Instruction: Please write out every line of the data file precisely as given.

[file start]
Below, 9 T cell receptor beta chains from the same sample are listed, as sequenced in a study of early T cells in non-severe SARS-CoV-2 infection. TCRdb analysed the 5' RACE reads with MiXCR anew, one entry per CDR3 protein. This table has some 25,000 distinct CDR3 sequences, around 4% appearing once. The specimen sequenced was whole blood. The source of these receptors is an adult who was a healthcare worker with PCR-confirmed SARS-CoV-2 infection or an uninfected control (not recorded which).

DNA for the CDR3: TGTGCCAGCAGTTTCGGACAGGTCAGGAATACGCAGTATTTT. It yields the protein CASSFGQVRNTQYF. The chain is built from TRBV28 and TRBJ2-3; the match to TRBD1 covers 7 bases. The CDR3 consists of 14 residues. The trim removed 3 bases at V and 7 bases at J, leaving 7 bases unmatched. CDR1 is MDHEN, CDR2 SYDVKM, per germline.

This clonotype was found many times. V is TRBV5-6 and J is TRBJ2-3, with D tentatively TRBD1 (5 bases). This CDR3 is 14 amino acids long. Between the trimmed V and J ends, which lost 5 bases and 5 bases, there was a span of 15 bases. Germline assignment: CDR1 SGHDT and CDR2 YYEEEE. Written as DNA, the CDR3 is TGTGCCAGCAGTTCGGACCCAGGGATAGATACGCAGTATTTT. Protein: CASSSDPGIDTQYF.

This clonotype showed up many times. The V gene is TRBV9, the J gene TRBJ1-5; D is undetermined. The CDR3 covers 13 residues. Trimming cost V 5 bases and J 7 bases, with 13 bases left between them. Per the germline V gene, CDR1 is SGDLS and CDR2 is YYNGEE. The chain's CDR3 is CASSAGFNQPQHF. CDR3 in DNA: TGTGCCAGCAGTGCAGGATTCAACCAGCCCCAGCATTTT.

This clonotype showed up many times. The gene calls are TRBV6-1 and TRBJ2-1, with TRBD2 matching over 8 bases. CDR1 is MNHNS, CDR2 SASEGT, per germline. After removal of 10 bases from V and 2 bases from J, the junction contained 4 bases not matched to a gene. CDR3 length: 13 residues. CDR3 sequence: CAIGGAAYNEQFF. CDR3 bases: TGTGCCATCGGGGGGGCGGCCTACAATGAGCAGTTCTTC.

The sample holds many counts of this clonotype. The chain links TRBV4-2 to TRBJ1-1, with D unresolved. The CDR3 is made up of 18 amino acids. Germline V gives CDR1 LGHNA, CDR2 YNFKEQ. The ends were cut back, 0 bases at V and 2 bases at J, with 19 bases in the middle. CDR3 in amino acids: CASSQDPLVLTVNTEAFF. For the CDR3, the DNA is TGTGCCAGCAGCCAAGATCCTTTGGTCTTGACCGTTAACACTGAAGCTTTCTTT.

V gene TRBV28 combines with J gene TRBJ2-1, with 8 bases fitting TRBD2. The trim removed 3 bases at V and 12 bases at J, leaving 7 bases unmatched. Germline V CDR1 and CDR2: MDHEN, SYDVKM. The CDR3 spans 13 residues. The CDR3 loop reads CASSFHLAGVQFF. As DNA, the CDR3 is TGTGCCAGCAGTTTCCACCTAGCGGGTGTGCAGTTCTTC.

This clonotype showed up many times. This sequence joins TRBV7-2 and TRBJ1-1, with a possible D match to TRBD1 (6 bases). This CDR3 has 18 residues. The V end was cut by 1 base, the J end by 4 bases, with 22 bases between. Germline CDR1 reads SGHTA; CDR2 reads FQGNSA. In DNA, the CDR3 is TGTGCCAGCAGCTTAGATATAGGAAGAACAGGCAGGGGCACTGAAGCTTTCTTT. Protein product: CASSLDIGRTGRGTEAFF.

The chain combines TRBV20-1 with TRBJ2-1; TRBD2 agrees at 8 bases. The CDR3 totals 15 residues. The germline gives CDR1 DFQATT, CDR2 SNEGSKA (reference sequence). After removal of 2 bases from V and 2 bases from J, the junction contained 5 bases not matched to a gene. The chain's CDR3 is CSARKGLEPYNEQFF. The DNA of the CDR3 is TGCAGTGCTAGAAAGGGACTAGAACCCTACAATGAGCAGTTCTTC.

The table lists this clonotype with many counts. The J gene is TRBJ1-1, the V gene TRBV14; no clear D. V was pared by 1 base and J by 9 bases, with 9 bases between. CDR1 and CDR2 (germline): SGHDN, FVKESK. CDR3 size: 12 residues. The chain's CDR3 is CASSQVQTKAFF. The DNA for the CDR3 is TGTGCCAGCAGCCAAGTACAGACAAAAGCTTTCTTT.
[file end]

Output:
Below, 9 T cell receptor beta chains from the same sample are listed, as sequenced in a study of early T cells in non-severe SARS-CoV-2 infection. TCRdb analysed the 5' RACE reads with MiXCR anew, one entry per CDR3 protein. This table has some 25,000 distinct CDR3 sequences, around 4% appearing once. The specimen sequenced was whole blood. The source of these receptors is an adult who was a healthcare worker with PCR-confirmed SARS-CoV-2 infection or an uninfected control (not recorded which).

DNA for the CDR3: TGTGCCAGCAGTTTCGGACAGGTCAGGAATACGCAGTATTTT. It yields the protein CASSFGQVRNTQYF. The chain is built from TRBV28 and TRBJ2-3; the match to TRBD1 covers 7 bases. The CDR3 consists of 14 residues. The trim removed 3 bases at V and 7 bases at J, leaving 7 bases unmatched. CDR1 is MDHEN, CDR2 SYDVKM, per germline.

This clonotype was found many times. V is TRBV5-6 and J is TRBJ2-3, with D tentatively TRBD1 (5 bases). This CDR3 is 14 amino acids long. Between the trimmed V and J ends, which lost 5 bases and 5 bases, there was a span of 15 bases. Germline assignment: CDR1 SGHDT and CDR2 YYEEEE. Written as DNA, the CDR3 is TGTGCCAGCAGTTCGGACCCAGGGATAGATACGCAGTATTTT. Protein: CASSSDPGIDTQYF.

This clonotype showed up many times. The V gene is TRBV9, the J gene TRBJ1-5; D is undetermined. The CDR3 covers 13 residues. Trimming cost V 5 bases and J 7 bases, with 13 bases left between them. Per the germline V gene, CDR1 is SGDLS and CDR2 is YYNGEE. The chain's CDR3 is CASSAGFNQPQHF. CDR3 in DNA: TGTGCCAGCAGTGCAGGATTCAACCAGCCCCAGCATTTT.

This clonotype showed up many times. The gene calls are TRBV6-1 and TRBJ2-1, with TRBD2 matching over 8 bases. CDR1 is MNHNS, CDR2 SASEGT, per germline. After removal of 10 bases from V and 2 bases from J, the junction contained 4 bases not matched to a gene. CDR3 length: 13 residues. CDR3 sequence: CAIGGAAYNEQFF. CDR3 bases: TGTGCCATCGGGGGGGCGGCCTACAATGAGCAGTTCTTC.

The sample holds many counts of this clonotype. The chain links TRBV4-2 to TRBJ1-1, with D unresolved. The CDR3 is made up of 18 amino acids. Germline V gives CDR1 LGHNA, CDR2 YNFKEQ. The ends were cut back, 0 bases at V and 2 bases at J, with 19 bases in the middle. CDR3 in amino acids: CASSQDPLVLTVNTEAFF. For the CDR3, the DNA is TGTGCCAGCAGCCAAGATCCTTTGGTCTTGACCGTTAACACTGAAGCTTTCTTT.

V gene TRBV28 combines with J gene TRBJ2-1, with 8 bases fitting TRBD2. The trim removed 3 bases at V and 12 bases at J, leaving 7 bases unmatched. Germline V CDR1 and CDR2: MDHEN, SYDVKM. The CDR3 spans 13 residues. The CDR3 loop reads CASSFHLAGVQFF. As DNA, the CDR3 is TGTGCCAGCAGTTTCCACCTAGCGGGTGTGCAGTTCTTC.

This clonotype showed up many times. This sequence joins TRBV7-2 and TRBJ1-1, with a possible D match to TRBD1 (6 bases). This CDR3 has 18 residues. The V end was cut by 1 base, the J end by 4 bases, with 22 bases between. Germline CDR1 reads SGHTA; CDR2 reads FQGNSA. In DNA, the CDR3 is TGTGCCAGCAGCTTAGATATAGGAAGAACAGGCAGGGGCACTGAAGCTTTCTTT. Protein product: CASSLDIGRTGRGTEAFF.

The chain combines TRBV20-1 with TRBJ2-1; TRBD2 agrees at 8 bases. The CDR3 totals 15 residues. The germline gives CDR1 DFQATT, CDR2 SNEGSKA (reference sequence). After removal of 2 bases from V and 2 bases from J, the junction contained 5 bases not matched to a gene. The chain's CDR3 is CSARKGLEPYNEQFF. The DNA of the CDR3 is TGCAGTGCTAGAAAGGGACTAGAACCCTACAATGAGCAGTTCTTC.

The table lists this clonotype with many counts. The J gene is TRBJ1-1, the V gene TRBV14; no clear D. V was pared by 1 base and J by 9 bases, with 9 bases between. CDR1 and CDR2 (germline): SGHDN, FVKESK. CDR3 size: 12 residues. The chain's CDR3 is CASSQVQTKAFF. The DNA for the CDR3 is TGTGCCAGCAGCCAAGTACAGACAAAAGCTTTCTTT.